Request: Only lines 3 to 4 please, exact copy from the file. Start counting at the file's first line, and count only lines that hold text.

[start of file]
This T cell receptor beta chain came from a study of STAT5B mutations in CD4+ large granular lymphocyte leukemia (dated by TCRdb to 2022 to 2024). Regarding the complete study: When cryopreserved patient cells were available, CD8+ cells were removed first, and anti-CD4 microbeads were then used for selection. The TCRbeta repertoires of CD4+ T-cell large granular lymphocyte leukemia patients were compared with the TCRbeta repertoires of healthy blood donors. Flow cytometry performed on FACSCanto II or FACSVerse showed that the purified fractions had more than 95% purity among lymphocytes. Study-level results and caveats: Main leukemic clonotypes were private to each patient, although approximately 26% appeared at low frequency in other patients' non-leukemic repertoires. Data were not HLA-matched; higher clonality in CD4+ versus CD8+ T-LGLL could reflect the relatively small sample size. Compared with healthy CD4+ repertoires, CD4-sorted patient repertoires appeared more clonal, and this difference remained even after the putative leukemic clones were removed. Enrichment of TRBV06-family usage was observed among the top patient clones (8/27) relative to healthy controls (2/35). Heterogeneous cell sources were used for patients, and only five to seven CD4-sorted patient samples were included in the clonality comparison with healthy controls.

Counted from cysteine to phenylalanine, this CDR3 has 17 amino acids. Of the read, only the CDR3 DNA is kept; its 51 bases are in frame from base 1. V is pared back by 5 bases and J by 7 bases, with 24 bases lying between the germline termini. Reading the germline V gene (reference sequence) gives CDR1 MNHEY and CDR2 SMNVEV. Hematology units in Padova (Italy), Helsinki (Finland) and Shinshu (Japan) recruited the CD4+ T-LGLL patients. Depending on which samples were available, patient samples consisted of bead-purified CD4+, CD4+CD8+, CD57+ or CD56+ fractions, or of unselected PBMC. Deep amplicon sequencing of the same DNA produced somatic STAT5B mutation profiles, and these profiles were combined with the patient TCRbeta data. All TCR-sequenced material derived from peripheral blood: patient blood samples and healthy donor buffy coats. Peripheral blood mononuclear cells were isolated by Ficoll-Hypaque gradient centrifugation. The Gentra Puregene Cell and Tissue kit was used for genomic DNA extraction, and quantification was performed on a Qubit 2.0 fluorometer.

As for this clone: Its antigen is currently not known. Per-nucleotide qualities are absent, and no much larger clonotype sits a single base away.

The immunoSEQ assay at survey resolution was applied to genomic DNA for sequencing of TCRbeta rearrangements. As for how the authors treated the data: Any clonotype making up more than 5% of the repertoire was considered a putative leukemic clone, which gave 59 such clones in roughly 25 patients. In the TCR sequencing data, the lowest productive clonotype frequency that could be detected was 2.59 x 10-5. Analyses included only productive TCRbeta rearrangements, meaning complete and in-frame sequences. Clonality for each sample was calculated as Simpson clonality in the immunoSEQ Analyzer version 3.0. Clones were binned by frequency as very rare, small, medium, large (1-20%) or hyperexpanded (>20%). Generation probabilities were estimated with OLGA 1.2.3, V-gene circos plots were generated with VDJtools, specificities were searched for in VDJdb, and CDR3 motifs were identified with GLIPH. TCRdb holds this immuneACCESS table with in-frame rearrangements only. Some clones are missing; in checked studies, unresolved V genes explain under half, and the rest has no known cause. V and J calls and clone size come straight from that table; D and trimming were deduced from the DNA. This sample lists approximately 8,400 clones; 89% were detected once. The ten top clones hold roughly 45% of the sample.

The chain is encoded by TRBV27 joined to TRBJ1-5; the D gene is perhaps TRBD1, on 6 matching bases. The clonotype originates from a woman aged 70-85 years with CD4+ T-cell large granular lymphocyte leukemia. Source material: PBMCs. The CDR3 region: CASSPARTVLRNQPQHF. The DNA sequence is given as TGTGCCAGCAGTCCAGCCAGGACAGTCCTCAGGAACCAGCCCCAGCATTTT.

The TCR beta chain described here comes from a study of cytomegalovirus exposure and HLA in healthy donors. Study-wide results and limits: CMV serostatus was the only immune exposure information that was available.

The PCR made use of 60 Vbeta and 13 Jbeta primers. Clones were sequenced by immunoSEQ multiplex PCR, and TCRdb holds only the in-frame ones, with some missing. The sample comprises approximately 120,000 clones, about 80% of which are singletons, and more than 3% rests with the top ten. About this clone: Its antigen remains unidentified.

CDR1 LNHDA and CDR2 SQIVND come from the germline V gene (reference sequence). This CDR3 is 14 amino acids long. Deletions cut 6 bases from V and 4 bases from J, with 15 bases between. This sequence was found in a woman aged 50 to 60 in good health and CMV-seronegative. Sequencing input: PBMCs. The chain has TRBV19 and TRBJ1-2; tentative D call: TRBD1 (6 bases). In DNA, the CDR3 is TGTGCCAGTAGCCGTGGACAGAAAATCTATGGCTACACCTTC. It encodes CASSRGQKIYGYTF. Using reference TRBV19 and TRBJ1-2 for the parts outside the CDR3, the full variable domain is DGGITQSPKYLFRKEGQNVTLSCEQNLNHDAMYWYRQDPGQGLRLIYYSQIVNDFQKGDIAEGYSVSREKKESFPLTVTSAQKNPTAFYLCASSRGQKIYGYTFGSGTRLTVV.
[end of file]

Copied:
As for this clone: Its antigen is currently not known. Per-nucleotide qualities are absent, and no much larger clonotype sits a single base away.

The immunoSEQ assay at survey resolution was applied to genomic DNA for sequencing of TCRbeta rearrangements. As for how the authors treated the data: Any clonotype making up more than 5% of the repertoire was considered a putative leukemic clone, which gave 59 such clones in roughly 25 patients. In the TCR sequencing data, the lowest productive clonotype frequency that could be detected was 2.59 x 10-5. Analyses included only productive TCRbeta rearrangements, meaning complete and in-frame sequences. Clonality for each sample was calculated as Simpson clonality in the immunoSEQ Analyzer version 3.0. Clones were binned by frequency as very rare, small, medium, large (1-20%) or hyperexpanded (>20%). Generation probabilities were estimated with OLGA 1.2.3, V-gene circos plots were generated with VDJtools, specificities were searched for in VDJdb, and CDR3 motifs were identified with GLIPH. TCRdb holds this immuneACCESS table with in-frame rearrangements only. Some clones are missing; in checked studies, unresolved V genes explain under half, and the rest has no known cause. V and J calls and clone size come straight from that table; D and trimming were deduced from the DNA. This sample lists approximately 8,400 clones; 89% were detected once. The ten top clones hold roughly 45% of the sample.